Directed by Brett Ratner
Written by Ryan Condal, Evan Spiliotopoulos from Steve Moore
Starring Dwayne Johnson, John Hurt, Ian McShane
Alright, I’ll admit I do have a bit of a soft spot for Dwayne Johnson. Not in a ‘touching each other’s bottoms’ kind of way, you understand. More of a ‘bless him, he just doesn’t give up, does he?’, kind of way. Normally, when I do get a window to watch something, I’ll normally grab it, but this one passed me by on the night it came out (despite having a seat booked) and if it had been any other former wrestler who took up acting to make a bit more cash, this probably would have gone unseen. But there is something about Dwayne Johnson that made me rebook and watch it anyway.
It wasn’t the prospect of thespian excellence. It wasn’t even that John Hurt and Ian McShane were featured in the cast. It wasn’t the fighting, or the hydra, the beard, hair or massive shouting or anything else. It was Mr Johnson that was the draw. When all is said and done, let’s face it, he really can’t act his way out of a paper bag, but he’s got something. Call it dumb charm, maybe. You can’t argue that the big screen is quite fond of him. A fact that, given his original career aspirations, really shouldn’t be the case.
So, having a proper go at turning this alleged sow’s ear into the preverbial silk purse is Brett Ratner, which is not a name synonymous with historical epics. The Director of the likes of Tower Heist, Rush Hour, X-Men Last Stand and others enjoys good enough credentials for the action sequences here, but he’s hardly what you might call subtle.
And here is Hercules’ potential problem. This is an epic story. Granted, this is a version that has been vetted for comic book consumption, before being squished into ninety minutes on screen and therefore lacks a little, well, polish. But what it lacks in quality, it more than makes up for in enthusiasm. I kept wanting to compare this to Gladiator, because on occasion, there was the very same sense of awesome perceived scale. Ratner’s Greece didn’t look anywhere as impressive as Ridley’s Rome, to be fair, but the simple fact that I was reminded of this other ‘swords and sandals’ story can only be said to be something in Ratner’s favour. I also got more than a faint whiff of Zack Snyder’s 300. It may not have had the same swagger or visual flair, but again, no mean feat.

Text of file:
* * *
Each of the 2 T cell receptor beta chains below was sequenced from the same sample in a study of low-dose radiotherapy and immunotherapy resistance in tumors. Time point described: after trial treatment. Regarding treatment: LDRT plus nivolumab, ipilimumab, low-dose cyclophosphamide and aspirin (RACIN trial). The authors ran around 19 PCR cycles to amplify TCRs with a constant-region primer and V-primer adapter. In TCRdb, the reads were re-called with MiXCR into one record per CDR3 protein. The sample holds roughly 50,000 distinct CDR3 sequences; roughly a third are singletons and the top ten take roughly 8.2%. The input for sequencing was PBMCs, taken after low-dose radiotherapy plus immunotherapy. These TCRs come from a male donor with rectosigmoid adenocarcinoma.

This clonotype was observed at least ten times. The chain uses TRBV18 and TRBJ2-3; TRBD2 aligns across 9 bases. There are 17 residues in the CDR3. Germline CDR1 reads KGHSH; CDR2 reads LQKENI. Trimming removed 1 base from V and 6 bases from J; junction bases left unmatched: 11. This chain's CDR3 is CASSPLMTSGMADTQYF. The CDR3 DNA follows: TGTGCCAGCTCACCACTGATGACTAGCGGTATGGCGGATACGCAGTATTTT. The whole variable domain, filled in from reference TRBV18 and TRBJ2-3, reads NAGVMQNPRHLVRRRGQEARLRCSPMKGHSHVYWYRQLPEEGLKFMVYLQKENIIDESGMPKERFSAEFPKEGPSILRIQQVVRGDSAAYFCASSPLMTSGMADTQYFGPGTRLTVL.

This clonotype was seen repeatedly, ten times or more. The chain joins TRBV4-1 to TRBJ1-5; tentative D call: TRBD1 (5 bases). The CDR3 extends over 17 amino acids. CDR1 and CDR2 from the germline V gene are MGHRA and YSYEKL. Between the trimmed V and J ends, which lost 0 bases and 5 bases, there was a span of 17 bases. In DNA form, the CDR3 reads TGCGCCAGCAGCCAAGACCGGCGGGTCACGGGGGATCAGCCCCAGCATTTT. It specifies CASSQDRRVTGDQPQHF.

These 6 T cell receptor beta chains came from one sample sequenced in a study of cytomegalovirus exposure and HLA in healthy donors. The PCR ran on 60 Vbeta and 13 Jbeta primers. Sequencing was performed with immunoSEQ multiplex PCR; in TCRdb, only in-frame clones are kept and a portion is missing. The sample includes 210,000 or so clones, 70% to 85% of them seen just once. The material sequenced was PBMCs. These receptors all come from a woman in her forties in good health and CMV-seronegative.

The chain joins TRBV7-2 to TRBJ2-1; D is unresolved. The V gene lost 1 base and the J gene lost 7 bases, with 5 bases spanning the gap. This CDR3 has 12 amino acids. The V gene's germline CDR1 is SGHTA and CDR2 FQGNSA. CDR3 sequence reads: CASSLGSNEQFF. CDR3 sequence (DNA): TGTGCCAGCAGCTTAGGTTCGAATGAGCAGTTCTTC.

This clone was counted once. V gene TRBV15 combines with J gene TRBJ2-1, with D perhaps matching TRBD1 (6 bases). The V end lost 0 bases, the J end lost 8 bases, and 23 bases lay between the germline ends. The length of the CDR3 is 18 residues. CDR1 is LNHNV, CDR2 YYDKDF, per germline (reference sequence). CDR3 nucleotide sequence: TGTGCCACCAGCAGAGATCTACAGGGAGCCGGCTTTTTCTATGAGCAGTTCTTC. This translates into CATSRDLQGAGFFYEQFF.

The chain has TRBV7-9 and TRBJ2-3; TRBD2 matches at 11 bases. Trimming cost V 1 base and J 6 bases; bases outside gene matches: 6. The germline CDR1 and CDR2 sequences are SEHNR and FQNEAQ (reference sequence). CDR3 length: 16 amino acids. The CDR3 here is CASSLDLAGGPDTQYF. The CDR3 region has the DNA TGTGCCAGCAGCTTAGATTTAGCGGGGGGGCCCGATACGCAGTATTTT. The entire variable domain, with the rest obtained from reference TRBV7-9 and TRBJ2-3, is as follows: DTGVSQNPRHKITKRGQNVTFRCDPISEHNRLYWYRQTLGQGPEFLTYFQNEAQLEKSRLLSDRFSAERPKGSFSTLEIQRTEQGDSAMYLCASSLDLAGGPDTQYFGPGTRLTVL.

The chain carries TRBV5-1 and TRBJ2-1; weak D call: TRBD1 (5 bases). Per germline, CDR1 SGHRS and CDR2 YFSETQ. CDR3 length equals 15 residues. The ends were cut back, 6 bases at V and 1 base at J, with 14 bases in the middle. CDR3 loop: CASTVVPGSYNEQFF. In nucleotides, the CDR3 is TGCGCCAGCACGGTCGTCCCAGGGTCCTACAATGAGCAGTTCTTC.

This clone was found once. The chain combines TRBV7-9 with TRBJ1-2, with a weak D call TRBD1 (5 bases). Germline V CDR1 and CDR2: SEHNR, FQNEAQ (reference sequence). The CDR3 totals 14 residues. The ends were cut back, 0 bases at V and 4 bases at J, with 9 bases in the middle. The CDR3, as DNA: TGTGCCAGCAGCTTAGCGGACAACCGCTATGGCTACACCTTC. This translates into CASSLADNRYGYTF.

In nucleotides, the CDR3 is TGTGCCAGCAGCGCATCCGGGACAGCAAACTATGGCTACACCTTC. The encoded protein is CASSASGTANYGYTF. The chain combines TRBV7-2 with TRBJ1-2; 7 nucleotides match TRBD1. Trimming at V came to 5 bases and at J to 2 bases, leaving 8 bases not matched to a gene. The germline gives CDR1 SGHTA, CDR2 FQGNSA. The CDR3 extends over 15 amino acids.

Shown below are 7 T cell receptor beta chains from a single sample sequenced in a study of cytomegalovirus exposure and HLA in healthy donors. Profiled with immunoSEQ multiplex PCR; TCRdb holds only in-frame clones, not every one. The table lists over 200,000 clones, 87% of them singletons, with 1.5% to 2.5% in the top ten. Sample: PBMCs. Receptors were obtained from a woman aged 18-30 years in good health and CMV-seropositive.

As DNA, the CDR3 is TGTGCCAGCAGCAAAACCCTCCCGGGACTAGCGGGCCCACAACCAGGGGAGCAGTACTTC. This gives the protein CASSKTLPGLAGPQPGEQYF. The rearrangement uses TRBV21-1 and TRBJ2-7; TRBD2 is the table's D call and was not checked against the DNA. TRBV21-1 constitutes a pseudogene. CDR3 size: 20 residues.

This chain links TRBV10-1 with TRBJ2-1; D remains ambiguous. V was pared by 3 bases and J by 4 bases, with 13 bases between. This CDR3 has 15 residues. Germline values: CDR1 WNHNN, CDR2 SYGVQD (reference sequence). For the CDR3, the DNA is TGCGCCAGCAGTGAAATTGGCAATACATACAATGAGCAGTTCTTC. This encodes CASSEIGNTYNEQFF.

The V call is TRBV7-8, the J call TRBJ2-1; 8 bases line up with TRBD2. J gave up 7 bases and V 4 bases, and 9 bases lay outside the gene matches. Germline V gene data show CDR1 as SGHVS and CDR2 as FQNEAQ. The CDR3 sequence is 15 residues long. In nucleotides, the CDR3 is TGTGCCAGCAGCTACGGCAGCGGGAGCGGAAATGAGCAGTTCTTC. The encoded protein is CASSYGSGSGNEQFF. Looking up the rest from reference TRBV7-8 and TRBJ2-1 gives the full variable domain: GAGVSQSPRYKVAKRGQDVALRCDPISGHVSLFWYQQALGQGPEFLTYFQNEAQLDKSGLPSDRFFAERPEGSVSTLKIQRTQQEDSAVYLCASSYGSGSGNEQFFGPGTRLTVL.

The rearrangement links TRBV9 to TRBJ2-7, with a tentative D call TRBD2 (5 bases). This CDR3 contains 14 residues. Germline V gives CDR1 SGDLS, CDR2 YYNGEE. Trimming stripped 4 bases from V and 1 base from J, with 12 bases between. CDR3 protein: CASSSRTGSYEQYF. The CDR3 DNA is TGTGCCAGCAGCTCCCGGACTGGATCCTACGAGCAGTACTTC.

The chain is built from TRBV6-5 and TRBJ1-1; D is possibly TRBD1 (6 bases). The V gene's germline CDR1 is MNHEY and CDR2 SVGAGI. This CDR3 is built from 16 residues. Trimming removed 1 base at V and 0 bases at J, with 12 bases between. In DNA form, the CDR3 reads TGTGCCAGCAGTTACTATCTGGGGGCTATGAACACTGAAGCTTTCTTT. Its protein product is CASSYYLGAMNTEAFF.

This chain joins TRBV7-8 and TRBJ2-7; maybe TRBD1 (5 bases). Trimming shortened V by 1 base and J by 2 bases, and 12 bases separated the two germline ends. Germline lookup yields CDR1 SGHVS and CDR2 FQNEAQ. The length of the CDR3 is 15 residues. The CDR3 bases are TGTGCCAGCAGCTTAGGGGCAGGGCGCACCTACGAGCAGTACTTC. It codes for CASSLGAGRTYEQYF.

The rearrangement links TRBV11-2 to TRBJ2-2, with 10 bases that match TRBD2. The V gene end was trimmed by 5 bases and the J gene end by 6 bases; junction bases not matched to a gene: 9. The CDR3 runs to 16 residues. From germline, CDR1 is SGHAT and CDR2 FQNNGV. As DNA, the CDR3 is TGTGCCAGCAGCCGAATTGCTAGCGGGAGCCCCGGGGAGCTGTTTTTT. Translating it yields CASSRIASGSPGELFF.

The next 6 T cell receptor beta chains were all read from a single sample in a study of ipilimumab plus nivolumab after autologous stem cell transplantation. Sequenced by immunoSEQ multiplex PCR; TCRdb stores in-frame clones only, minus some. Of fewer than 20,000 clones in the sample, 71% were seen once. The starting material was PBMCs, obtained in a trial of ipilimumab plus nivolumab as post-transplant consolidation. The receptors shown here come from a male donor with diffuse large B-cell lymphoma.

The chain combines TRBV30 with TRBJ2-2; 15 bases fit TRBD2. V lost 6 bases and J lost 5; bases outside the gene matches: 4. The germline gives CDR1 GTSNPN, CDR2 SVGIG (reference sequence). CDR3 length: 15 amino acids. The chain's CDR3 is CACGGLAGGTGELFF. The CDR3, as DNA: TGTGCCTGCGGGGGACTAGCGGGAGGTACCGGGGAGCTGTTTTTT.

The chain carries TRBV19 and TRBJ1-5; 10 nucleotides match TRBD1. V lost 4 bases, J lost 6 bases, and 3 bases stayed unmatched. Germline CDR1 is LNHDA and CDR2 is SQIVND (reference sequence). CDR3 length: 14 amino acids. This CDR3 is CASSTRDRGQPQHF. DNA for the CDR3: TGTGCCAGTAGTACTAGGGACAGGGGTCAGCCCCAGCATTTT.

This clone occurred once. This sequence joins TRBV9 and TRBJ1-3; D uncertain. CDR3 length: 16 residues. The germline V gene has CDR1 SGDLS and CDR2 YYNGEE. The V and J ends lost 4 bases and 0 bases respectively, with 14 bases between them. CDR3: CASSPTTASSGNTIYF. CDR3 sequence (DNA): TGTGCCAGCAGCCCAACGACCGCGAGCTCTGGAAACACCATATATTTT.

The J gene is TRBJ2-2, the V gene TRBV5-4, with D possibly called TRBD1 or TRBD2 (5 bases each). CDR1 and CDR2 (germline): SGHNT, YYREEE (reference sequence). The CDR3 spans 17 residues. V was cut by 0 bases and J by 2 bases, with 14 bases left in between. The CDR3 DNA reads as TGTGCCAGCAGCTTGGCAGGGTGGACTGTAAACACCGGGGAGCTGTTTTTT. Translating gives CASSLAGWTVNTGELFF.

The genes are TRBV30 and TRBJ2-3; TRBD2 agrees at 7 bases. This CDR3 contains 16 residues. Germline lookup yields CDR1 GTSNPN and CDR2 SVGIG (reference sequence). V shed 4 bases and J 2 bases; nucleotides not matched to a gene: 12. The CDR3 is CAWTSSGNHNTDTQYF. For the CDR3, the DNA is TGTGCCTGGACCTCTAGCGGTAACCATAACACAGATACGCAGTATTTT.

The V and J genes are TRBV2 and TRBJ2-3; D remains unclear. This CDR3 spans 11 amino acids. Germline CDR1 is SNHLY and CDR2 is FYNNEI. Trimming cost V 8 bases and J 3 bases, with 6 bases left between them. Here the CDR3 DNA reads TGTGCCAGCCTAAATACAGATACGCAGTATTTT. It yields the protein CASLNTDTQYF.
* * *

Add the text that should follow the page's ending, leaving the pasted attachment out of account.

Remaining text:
So, as for contemporaries, Ratner is certainly batting in the big league, but if we’re honest, he does come up short in almost every department. As I said, without as much gravitas as Russell Crowe or Gerard Butler, Dwayne Johnson is always going to struggle. He may be a physical mountain of a man, but his shortcomings are obvious when playing in this particular league of extraordinary gentlemen. Yes, we appreciate that this was adapted from a comic book version of the Hercules story, but still, think what Snyder did with 300 and then come back and tell me I’m expecting too much. The story isn’t as grand and the script is a touch too predictable to really claim it as wholly original.
Nevertheless, Hercules is still immense fun and will make you laugh at times and cause the odd sharp intake of breath during those moments of what are quite fierce fight scenes for a 12A title. The greatest compliment I can probably give it is that I enjoyed it much more than I expected to. Johnson is likeable and he does command the screen when on it, just not with too much style. He’s more of a lumbering giant that you need to make sure you always know both the location and direction of for your own safety, rather than stare agog at, entranced by his talent. John Hurt and Ian McShane do raise the quotient in the acting chops department, but neither of them have too much to do.
Mindless, loud fun that will certainly not tax you too highly.